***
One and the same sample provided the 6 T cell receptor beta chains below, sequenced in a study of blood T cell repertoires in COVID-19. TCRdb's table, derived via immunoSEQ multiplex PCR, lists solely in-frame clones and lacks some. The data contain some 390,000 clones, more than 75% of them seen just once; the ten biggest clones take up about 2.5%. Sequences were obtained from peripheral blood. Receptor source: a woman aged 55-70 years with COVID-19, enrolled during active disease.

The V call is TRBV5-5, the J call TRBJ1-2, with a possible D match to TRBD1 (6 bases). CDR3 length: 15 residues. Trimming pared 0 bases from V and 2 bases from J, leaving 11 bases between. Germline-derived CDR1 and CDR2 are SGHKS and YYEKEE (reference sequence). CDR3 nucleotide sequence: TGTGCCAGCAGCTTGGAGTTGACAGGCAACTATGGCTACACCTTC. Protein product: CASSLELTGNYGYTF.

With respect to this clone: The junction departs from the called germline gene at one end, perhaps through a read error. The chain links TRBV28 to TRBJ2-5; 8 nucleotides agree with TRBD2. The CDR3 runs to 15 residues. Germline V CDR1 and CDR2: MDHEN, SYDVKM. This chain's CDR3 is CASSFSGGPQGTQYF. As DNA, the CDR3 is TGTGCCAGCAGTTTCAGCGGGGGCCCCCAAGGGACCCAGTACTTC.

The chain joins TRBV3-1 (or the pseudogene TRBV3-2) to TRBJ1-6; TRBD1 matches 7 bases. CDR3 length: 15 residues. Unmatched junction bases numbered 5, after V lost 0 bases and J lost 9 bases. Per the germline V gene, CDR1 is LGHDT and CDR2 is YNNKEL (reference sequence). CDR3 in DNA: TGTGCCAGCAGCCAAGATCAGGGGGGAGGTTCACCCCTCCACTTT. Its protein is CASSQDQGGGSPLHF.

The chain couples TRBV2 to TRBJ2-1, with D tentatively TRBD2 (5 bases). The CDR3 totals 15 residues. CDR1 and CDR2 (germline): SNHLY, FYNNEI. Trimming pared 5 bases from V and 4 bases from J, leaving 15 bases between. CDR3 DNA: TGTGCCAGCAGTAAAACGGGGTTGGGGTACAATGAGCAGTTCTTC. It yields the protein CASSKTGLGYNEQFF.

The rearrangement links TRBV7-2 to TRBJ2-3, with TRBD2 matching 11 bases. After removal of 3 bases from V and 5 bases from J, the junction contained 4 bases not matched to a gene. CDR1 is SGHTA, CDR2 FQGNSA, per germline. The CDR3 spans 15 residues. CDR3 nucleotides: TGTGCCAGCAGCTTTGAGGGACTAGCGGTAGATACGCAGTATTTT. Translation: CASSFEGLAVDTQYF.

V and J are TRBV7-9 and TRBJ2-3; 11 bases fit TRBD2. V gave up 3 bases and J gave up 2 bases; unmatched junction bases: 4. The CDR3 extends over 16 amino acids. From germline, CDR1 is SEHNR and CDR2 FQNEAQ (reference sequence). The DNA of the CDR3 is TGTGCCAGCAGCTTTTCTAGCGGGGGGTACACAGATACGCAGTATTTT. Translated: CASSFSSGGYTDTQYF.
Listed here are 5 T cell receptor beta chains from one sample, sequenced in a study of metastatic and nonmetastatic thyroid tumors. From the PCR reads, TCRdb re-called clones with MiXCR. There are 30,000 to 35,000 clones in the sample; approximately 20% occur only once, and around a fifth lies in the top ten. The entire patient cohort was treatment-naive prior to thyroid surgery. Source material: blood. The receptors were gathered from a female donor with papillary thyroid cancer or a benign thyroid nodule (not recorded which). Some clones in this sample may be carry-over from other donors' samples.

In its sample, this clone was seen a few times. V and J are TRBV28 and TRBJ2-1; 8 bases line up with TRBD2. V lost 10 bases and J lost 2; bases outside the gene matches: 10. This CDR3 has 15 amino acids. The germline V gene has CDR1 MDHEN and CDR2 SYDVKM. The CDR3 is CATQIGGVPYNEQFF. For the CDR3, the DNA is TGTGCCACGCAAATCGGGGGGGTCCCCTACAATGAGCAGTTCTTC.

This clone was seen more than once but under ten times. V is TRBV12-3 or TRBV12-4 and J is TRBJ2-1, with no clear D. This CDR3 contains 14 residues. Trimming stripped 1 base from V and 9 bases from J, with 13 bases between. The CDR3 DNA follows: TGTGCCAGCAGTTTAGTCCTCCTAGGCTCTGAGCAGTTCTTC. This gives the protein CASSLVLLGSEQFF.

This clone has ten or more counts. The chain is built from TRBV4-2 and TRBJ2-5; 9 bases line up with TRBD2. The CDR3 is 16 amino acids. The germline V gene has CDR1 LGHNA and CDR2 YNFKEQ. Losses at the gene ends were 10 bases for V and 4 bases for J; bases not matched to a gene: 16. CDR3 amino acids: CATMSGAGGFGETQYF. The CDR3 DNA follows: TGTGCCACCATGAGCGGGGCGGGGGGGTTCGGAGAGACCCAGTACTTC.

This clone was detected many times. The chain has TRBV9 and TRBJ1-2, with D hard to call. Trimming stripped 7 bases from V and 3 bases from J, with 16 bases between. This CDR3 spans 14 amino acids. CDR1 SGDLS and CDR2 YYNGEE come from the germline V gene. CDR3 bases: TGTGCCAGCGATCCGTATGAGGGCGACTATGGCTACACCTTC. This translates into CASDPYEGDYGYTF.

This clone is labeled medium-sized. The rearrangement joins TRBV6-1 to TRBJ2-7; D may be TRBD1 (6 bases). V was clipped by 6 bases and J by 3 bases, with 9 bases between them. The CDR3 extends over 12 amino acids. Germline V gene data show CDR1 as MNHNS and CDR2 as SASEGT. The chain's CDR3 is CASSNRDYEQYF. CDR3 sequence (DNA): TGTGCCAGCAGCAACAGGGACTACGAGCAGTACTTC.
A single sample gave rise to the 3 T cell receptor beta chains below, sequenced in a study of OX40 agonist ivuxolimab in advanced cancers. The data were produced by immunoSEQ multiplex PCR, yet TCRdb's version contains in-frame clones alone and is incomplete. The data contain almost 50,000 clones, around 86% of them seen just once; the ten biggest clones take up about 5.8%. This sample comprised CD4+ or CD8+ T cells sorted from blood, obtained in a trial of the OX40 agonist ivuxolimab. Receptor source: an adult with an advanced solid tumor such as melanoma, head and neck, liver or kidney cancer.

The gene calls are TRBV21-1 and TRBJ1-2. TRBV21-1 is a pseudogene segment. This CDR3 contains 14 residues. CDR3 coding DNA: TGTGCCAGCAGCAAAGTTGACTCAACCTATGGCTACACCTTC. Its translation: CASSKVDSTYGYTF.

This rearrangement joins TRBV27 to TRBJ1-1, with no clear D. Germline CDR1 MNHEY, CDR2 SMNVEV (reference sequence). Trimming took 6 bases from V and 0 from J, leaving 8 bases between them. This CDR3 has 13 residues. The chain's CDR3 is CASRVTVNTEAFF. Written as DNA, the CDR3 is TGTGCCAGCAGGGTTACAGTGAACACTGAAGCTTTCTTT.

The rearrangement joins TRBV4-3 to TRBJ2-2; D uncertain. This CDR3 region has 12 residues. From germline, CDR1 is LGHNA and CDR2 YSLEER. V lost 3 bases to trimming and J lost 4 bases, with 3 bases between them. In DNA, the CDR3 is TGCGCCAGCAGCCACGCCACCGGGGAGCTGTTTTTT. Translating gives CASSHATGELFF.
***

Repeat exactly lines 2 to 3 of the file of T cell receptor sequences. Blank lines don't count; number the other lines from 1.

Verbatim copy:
The V call is TRBV5-5, the J call TRBJ1-2, with a possible D match to TRBD1 (6 bases). CDR3 length: 15 residues. Trimming pared 0 bases from V and 2 bases from J, leaving 11 bases between. Germline-derived CDR1 and CDR2 are SGHKS and YYEKEE (reference sequence). CDR3 nucleotide sequence: TGTGCCAGCAGCTTGGAGTTGACAGGCAACTATGGCTACACCTTC. Protein product: CASSLELTGNYGYTF.

With respect to this clone: The junction departs from the called germline gene at one end, perhaps through a read error. The chain links TRBV28 to TRBJ2-5; 8 nucleotides agree with TRBD2. The CDR3 runs to 15 residues. Germline V CDR1 and CDR2: MDHEN, SYDVKM. This chain's CDR3 is CASSFSGGPQGTQYF. As DNA, the CDR3 is TGTGCCAGCAGTTTCAGCGGGGGCCCCCAAGGGACCCAGTACTTC.